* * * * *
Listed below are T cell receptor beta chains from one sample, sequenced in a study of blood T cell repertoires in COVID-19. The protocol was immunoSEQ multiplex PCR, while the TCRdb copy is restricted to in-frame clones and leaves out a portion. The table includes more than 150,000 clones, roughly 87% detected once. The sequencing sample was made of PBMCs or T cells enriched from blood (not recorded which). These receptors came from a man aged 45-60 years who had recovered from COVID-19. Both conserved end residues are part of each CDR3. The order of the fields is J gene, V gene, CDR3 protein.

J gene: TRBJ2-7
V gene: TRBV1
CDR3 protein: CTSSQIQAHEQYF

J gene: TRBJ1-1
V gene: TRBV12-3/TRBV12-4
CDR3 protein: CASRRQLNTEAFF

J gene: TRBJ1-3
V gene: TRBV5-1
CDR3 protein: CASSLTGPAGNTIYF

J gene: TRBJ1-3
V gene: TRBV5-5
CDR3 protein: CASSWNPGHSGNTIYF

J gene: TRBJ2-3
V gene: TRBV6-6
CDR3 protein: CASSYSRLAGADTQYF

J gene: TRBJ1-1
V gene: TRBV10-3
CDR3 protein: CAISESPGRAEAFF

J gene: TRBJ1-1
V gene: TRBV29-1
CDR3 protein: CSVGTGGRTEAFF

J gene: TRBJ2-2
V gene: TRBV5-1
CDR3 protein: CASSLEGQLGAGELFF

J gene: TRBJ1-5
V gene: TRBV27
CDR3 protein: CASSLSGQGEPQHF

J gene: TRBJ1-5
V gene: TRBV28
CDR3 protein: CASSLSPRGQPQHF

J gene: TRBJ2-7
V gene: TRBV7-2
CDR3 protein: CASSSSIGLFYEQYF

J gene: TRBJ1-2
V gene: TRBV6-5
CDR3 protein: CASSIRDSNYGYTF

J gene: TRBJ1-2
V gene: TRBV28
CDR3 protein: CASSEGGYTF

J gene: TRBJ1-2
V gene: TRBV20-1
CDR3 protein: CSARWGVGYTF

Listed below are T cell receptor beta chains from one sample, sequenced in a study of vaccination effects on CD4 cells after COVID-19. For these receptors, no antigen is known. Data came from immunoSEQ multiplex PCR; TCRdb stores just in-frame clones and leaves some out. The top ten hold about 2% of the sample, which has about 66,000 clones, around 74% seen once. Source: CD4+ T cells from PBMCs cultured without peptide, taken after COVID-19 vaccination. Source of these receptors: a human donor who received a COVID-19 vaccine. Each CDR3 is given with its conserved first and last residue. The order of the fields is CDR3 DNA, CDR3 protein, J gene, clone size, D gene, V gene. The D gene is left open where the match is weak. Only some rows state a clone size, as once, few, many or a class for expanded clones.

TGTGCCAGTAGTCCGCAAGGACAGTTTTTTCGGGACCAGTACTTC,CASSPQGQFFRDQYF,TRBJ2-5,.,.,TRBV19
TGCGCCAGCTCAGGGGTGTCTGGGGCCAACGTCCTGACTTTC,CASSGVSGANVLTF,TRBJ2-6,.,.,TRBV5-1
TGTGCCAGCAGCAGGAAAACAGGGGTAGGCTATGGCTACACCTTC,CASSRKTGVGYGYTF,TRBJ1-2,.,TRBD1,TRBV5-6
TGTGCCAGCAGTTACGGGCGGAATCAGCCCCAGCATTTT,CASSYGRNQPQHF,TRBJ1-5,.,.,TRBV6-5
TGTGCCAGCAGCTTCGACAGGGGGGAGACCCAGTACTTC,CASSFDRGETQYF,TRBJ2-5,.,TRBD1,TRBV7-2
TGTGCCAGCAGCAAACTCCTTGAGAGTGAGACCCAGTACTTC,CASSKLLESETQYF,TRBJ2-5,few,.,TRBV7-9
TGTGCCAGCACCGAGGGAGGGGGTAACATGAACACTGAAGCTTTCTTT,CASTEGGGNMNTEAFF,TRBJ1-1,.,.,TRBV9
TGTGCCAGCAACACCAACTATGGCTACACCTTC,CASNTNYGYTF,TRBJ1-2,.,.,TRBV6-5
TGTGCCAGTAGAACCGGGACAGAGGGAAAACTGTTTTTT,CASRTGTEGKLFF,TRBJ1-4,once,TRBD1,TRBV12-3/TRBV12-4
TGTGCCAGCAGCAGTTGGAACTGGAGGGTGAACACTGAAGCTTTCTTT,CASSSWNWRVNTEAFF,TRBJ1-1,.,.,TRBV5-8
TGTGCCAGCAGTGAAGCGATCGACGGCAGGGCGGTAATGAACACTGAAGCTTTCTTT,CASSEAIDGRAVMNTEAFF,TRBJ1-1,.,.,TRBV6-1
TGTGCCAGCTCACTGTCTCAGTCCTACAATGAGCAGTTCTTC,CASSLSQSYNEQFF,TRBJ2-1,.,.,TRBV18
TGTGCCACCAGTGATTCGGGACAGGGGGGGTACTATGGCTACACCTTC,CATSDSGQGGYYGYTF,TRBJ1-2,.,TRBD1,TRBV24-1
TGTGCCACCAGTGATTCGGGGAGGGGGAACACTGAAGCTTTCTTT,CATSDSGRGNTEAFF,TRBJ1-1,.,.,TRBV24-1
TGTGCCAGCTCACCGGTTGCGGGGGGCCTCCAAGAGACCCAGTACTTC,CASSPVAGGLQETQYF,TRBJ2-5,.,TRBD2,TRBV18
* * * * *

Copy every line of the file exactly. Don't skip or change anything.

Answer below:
Listed below are T cell receptor beta chains from one sample, sequenced in a study of blood T cell repertoires in COVID-19. The protocol was immunoSEQ multiplex PCR, while the TCRdb copy is restricted to in-frame clones and leaves out a portion. The table includes more than 150,000 clones, roughly 87% detected once. The sequencing sample was made of PBMCs or T cells enriched from blood (not recorded which). These receptors came from a man aged 45-60 years who had recovered from COVID-19. Both conserved end residues are part of each CDR3. The order of the fields is J gene, V gene, CDR3 protein.

J gene: TRBJ2-7
V gene: TRBV1
CDR3 protein: CTSSQIQAHEQYF

J gene: TRBJ1-1
V gene: TRBV12-3/TRBV12-4
CDR3 protein: CASRRQLNTEAFF

J gene: TRBJ1-3
V gene: TRBV5-1
CDR3 protein: CASSLTGPAGNTIYF

J gene: TRBJ1-3
V gene: TRBV5-5
CDR3 protein: CASSWNPGHSGNTIYF

J gene: TRBJ2-3
V gene: TRBV6-6
CDR3 protein: CASSYSRLAGADTQYF

J gene: TRBJ1-1
V gene: TRBV10-3
CDR3 protein: CAISESPGRAEAFF

J gene: TRBJ1-1
V gene: TRBV29-1
CDR3 protein: CSVGTGGRTEAFF

J gene: TRBJ2-2
V gene: TRBV5-1
CDR3 protein: CASSLEGQLGAGELFF

J gene: TRBJ1-5
V gene: TRBV27
CDR3 protein: CASSLSGQGEPQHF

J gene: TRBJ1-5
V gene: TRBV28
CDR3 protein: CASSLSPRGQPQHF

J gene: TRBJ2-7
V gene: TRBV7-2
CDR3 protein: CASSSSIGLFYEQYF

J gene: TRBJ1-2
V gene: TRBV6-5
CDR3 protein: CASSIRDSNYGYTF

J gene: TRBJ1-2
V gene: TRBV28
CDR3 protein: CASSEGGYTF

J gene: TRBJ1-2
V gene: TRBV20-1
CDR3 protein: CSARWGVGYTF

Listed below are T cell receptor beta chains from one sample, sequenced in a study of vaccination effects on CD4 cells after COVID-19. For these receptors, no antigen is known. Data came from immunoSEQ multiplex PCR; TCRdb stores just in-frame clones and leaves some out. The top ten hold about 2% of the sample, which has about 66,000 clones, around 74% seen once. Source: CD4+ T cells from PBMCs cultured without peptide, taken after COVID-19 vaccination. Source of these receptors: a human donor who received a COVID-19 vaccine. Each CDR3 is given with its conserved first and last residue. The order of the fields is CDR3 DNA, CDR3 protein, J gene, clone size, D gene, V gene. The D gene is left open where the match is weak. Only some rows state a clone size, as once, few, many or a class for expanded clones.

TGTGCCAGTAGTCCGCAAGGACAGTTTTTTCGGGACCAGTACTTC,CASSPQGQFFRDQYF,TRBJ2-5,.,.,TRBV19
TGCGCCAGCTCAGGGGTGTCTGGGGCCAACGTCCTGACTTTC,CASSGVSGANVLTF,TRBJ2-6,.,.,TRBV5-1
TGTGCCAGCAGCAGGAAAACAGGGGTAGGCTATGGCTACACCTTC,CASSRKTGVGYGYTF,TRBJ1-2,.,TRBD1,TRBV5-6
TGTGCCAGCAGTTACGGGCGGAATCAGCCCCAGCATTTT,CASSYGRNQPQHF,TRBJ1-5,.,.,TRBV6-5
TGTGCCAGCAGCTTCGACAGGGGGGAGACCCAGTACTTC,CASSFDRGETQYF,TRBJ2-5,.,TRBD1,TRBV7-2
TGTGCCAGCAGCAAACTCCTTGAGAGTGAGACCCAGTACTTC,CASSKLLESETQYF,TRBJ2-5,few,.,TRBV7-9
TGTGCCAGCACCGAGGGAGGGGGTAACATGAACACTGAAGCTTTCTTT,CASTEGGGNMNTEAFF,TRBJ1-1,.,.,TRBV9
TGTGCCAGCAACACCAACTATGGCTACACCTTC,CASNTNYGYTF,TRBJ1-2,.,.,TRBV6-5
TGTGCCAGTAGAACCGGGACAGAGGGAAAACTGTTTTTT,CASRTGTEGKLFF,TRBJ1-4,once,TRBD1,TRBV12-3/TRBV12-4
TGTGCCAGCAGCAGTTGGAACTGGAGGGTGAACACTGAAGCTTTCTTT,CASSSWNWRVNTEAFF,TRBJ1-1,.,.,TRBV5-8
TGTGCCAGCAGTGAAGCGATCGACGGCAGGGCGGTAATGAACACTGAAGCTTTCTTT,CASSEAIDGRAVMNTEAFF,TRBJ1-1,.,.,TRBV6-1
TGTGCCAGCTCACTGTCTCAGTCCTACAATGAGCAGTTCTTC,CASSLSQSYNEQFF,TRBJ2-1,.,.,TRBV18
TGTGCCACCAGTGATTCGGGACAGGGGGGGTACTATGGCTACACCTTC,CATSDSGQGGYYGYTF,TRBJ1-2,.,TRBD1,TRBV24-1
TGTGCCACCAGTGATTCGGGGAGGGGGAACACTGAAGCTTTCTTT,CATSDSGRGNTEAFF,TRBJ1-1,.,.,TRBV24-1
TGTGCCAGCTCACCGGTTGCGGGGGGCCTCCAAGAGACCCAGTACTTC,CASSPVAGGLQETQYF,TRBJ2-5,.,TRBD2,TRBV18